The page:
As the 21st century approached, Benny was part of the team that dismantled the shortwave towers and put up the new 480-foot towers. Downsizing soon came to Bonaire, and some of the staff technical engineers left Bonaire. Benny took over many of those responsibilities.

Difficult times for TWR Bonaire

In 2000, the station director told the staff that transmitter power was being the station reduced from 500,000 watts to 100,000 watts. The local staff was nervous about imminent layoffs, but Benny was at peace because he had a job offer with Cargill, the huge salt plant on the island.

When the big day arrived, the local staff members gathered to receive documents informing them whether they would still be employed at TWR. Benny’s document said he could keep his job, but one of the other workers started to cry. “Can I go to the salt company and give my job to this colleague?” Benny asked. No, he was told – TWR
needs you!

It was a challenging time for many people at TWR Bonaire, Benny recalls, but the ministry tried to find a job for everyone laid off. With only four left as part of the crew, “We just kept going, just as if we were a big team,” he recalls as tears well up in his eyes.

On his knees at work

During these leaner days, Benny would go to the transmitter site and get down on his knees to pray.

“For safety reasons, I couldn’t climb the tower by myself, so I did small things, like taking care of the lights on the towers. Often I cried out to God, ‘Help us! Provide for us! You know what is going on. Take care of this place for us.’ Those were five years in the desert. You have to believe and trust that one day God will change everything. It was a test we all had to go through. I never complained; we had seen good and bad times. And Betty was very patient; she stood by my side. In the past many missionary wives – and especially Ray Alary’s wife – had helped her. Those memories helped Betty to stay loyal to TWR.”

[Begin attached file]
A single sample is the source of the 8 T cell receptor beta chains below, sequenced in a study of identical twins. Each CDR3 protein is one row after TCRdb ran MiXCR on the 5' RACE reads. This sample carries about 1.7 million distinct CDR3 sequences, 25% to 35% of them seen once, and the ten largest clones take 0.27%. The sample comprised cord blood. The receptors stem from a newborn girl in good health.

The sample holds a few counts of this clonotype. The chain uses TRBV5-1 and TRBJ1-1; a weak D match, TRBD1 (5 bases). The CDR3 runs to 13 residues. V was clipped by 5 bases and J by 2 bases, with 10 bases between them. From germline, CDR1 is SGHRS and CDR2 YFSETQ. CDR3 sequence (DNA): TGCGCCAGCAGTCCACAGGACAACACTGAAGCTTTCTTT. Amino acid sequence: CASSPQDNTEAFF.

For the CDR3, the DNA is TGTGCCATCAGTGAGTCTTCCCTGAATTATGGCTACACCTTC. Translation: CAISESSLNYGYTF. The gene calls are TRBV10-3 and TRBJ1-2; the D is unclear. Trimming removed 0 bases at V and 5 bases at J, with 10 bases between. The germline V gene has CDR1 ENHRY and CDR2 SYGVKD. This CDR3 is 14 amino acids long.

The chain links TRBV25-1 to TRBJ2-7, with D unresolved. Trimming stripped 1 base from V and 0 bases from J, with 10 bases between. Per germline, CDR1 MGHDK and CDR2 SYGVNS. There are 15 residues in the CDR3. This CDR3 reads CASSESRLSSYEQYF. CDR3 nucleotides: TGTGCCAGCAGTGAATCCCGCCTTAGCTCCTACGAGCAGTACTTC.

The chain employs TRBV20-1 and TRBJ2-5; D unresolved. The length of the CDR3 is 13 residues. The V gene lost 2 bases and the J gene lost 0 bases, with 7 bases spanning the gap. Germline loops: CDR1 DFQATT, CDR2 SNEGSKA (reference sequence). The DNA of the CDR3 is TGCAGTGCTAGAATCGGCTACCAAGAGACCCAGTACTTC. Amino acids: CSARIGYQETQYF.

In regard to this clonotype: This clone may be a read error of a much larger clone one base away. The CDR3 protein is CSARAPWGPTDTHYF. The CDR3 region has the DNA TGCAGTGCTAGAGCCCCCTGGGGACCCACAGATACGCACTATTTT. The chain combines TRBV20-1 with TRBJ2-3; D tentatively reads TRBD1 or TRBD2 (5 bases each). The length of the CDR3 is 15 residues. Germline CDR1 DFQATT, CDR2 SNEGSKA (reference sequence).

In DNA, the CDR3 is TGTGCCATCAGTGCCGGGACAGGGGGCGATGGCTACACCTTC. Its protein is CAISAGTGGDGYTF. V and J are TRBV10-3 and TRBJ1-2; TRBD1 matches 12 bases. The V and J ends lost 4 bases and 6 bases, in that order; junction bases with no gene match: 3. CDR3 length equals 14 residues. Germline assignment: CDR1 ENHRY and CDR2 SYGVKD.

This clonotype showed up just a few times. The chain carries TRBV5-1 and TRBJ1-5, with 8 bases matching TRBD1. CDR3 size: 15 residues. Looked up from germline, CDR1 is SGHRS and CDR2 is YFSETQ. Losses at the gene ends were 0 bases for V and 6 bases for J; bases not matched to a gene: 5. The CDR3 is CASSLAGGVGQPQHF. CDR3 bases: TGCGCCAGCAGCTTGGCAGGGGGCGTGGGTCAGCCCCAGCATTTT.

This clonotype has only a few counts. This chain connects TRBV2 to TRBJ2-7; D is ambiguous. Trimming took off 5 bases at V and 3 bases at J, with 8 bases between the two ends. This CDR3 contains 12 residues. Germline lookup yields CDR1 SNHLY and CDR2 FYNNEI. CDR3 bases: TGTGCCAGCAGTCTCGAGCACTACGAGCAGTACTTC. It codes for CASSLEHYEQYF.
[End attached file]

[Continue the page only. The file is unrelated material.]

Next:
Five years later, things started changing. Missionary Joe Barker, now TWR International’s chief technical officer, was assigned to Bonaire as station director, and Benny witnessed as the facility began to regain the momentum of a few years earlier.

Then, in 2013, the TWR board of directors approved a massive upgrade of the facility, boosting the power to 450,000 watts and more than doubling its potential listening audience. The Bonaire staff collaborated with volunteers and contracted crews to complete the work in 2017. Fittingly, in Benny’s retirement year, TWR Bonaire returned to the airwaves as the most powerful medium-wave station in the Western Hemisphere. 

What next?

It’s been a very full and very active life so far, I admit to my congenial interview subject. So what does a tower rigger do once he stops climbing towers? Benny is quick with an answer: get back to the kanuku life – to English speakers, that’s farming.

“Betty grew up on the kanuku. I’d like to go back working on the kanuku, making fences with cactus, working with goats and chickens, growing vegetables like tomatoes, working in a greenhouse, growing citron grass, papaya, zucchini, corriander leaves.”

And he won’t let his mechanical skills go to waste. He loves fixing things, he says, and he plans to find ways to help people – fixing older people’s generators, for example, and fixing the public water well. Benny will also be taking care of Betty, who suffers a lot of pain because of an inoperable brain tumor. May I ask you to join me in keeping these TWR family members in our prayers?

I had one more question for Benny: You’ve talked about a lot of things that you learned over the years, from welding to tower rigging to English to growing in the faith. What one life lesson would you want our readers to take away from this conversation?

“Do everything you do, without complaining,” Benny says. “And do your work as for God. Then you will see him answering your questions. If you do your work as for God, sooner or later you will see a difference in your life. When you do things while complaining, you will not see results.”

His encouragement could hardly be better for every one of us, so let’s close with the source of Benny’s wisdom, the apostle Paul’s words to the Colossians: “Whatever you do, work heartily, as for the Lord and not for men.”

Interview written by Mariette Oosterhoff the TWR Marcom Director Latin America & the Caribbean